Complex concentrated alloys (or CCA) and their compounds (oxides, nitrides, carbides…) have been gaining interest for a decade and infuse innovation in the metallurgy field. Academic players use two main synthesis routes, arc melting for bulk materials and physical vapor deposition (PVD) for thin films along with numerical predictive tools, thanks to their high-throughput capabilities that are required to explore the potential composition space of such materials. If many studies focus on the elaboration of thin films of CCA and their compounds deposited by PVD, and more specifically magnetron sputtering, there is still not a lot done on the understanding of fundamental phenomena during the deposition process and their influence on the characteristics and the performances of the coatings. This project proposes to investigate and evaluate several characterization techniques for the monitoring of the reactive deposition of CCA from an alloyed target that has already been studied for non-reactive deposition in CEA: (i) LIBS (Laser Induced Breakdown Spectroscopy) analysis to relatively trace elements in the coating and in the target, (ii) optical emission spectroscopy coupled with (iii) an ultra-high-speed camera to study the species in the plasma along with their dispersal between pulses, (iv) the measurement of the energy distribution of ionized species from the plasma and finally (v) the quantification of coating thicknesses and growth rates by PTR (PhotoThermal Radiometry).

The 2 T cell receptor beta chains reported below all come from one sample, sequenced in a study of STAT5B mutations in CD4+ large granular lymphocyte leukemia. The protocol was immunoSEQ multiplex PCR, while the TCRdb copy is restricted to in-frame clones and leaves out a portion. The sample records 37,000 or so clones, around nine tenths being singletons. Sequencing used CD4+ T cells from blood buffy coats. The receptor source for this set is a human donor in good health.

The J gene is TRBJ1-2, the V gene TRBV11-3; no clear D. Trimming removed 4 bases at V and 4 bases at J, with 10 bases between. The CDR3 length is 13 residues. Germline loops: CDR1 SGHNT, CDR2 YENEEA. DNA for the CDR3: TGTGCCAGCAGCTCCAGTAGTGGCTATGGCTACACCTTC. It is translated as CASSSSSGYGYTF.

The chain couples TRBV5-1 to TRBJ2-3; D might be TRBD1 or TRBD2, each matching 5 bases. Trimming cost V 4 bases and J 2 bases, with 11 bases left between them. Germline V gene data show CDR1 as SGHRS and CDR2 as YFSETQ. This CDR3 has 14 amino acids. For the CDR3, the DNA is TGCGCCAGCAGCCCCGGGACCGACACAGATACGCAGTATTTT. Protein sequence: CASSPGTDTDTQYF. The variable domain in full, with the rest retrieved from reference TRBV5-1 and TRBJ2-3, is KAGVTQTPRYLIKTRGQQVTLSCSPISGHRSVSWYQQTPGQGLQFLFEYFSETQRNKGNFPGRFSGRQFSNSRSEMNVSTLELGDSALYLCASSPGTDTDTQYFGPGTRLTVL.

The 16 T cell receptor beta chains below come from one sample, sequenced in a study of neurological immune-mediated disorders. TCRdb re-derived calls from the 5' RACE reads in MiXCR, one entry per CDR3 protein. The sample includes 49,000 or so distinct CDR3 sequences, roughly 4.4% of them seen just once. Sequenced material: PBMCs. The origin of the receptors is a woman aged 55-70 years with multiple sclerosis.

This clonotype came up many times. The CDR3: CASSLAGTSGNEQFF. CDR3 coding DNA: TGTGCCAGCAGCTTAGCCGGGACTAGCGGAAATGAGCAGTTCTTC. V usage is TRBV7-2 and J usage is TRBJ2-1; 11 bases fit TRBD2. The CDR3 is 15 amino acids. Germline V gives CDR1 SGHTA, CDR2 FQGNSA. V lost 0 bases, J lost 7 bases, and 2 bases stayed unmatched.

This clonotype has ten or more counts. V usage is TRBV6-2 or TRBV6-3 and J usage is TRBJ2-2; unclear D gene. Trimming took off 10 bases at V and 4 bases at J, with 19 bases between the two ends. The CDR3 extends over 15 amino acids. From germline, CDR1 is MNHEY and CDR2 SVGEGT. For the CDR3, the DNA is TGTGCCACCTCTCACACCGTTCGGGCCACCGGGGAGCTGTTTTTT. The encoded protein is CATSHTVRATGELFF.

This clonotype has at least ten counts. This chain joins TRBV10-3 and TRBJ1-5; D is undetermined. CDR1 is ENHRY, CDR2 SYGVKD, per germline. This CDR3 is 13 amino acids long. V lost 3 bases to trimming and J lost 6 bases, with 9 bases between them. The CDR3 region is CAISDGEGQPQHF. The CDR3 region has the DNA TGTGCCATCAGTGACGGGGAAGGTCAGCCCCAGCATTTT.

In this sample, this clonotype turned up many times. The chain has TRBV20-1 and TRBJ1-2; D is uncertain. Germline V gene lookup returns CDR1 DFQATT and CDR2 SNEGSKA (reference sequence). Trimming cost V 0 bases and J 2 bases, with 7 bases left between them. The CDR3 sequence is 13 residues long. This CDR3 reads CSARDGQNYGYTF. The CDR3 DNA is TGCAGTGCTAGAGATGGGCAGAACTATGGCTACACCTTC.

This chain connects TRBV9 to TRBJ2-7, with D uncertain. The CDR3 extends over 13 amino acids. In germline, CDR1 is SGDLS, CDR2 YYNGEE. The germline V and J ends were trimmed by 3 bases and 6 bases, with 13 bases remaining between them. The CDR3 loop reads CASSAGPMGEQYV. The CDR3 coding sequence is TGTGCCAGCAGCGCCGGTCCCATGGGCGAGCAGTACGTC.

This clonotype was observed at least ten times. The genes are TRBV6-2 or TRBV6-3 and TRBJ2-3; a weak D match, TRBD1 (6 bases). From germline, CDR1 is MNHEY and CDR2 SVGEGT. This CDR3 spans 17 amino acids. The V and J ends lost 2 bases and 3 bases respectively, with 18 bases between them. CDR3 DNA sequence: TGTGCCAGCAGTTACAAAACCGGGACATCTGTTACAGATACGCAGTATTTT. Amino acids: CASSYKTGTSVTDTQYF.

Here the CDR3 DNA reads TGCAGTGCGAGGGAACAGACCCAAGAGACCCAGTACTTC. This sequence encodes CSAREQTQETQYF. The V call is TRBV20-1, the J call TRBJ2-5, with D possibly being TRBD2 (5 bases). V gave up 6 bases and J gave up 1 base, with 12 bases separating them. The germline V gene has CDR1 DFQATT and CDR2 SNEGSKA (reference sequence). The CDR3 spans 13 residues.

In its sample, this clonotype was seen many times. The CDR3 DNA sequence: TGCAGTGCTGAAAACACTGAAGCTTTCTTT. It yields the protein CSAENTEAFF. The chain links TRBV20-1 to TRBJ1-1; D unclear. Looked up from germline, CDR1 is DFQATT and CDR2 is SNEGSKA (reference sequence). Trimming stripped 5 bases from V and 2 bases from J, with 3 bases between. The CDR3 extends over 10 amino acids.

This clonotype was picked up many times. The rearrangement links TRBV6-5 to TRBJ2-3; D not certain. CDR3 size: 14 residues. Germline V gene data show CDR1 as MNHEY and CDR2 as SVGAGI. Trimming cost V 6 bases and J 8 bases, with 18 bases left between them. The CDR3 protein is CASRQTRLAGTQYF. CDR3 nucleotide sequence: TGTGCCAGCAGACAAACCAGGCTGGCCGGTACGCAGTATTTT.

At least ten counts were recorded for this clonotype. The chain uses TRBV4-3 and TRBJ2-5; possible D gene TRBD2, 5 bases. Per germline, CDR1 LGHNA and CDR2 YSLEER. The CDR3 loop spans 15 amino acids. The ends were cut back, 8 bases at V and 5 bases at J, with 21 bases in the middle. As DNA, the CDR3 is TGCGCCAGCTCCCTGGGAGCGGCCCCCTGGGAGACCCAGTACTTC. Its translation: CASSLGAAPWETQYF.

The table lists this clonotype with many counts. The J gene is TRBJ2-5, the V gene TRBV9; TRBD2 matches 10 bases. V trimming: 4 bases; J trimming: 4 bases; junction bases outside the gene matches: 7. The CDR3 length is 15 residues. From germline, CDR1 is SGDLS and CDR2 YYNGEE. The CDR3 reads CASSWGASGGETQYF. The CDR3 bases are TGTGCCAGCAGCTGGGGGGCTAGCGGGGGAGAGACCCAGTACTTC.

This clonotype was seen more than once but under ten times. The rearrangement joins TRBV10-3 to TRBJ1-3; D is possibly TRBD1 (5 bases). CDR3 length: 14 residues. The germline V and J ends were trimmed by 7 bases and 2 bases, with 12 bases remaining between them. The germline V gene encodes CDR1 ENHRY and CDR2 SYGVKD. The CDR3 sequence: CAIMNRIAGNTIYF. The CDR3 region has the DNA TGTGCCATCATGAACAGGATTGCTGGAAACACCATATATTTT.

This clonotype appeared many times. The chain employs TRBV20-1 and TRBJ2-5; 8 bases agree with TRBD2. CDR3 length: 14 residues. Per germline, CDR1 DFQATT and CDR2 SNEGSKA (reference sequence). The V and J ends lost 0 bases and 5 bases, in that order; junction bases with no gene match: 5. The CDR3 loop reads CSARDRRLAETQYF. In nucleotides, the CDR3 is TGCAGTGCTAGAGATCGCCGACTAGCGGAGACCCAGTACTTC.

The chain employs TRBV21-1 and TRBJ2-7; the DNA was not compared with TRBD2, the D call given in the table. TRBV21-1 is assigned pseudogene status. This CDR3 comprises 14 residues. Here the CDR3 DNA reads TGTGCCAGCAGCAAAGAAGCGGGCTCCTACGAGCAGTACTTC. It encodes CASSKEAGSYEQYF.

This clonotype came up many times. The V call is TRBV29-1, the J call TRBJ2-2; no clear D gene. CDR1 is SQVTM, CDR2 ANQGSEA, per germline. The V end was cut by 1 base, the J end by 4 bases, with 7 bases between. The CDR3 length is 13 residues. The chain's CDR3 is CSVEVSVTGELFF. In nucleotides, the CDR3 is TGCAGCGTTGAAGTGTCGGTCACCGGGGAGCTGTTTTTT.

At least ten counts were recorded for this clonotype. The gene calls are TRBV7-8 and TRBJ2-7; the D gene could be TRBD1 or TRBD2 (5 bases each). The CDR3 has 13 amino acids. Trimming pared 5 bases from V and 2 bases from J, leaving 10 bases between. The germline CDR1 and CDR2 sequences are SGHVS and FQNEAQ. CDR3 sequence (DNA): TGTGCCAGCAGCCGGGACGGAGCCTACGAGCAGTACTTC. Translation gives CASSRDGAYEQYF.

This project is fully integrated into the industrial IMPACT Chair (Innovative Materials and Processes Accelerated through Computing Technologies) from INSTN (French National Institute for Nuclear science and Technology).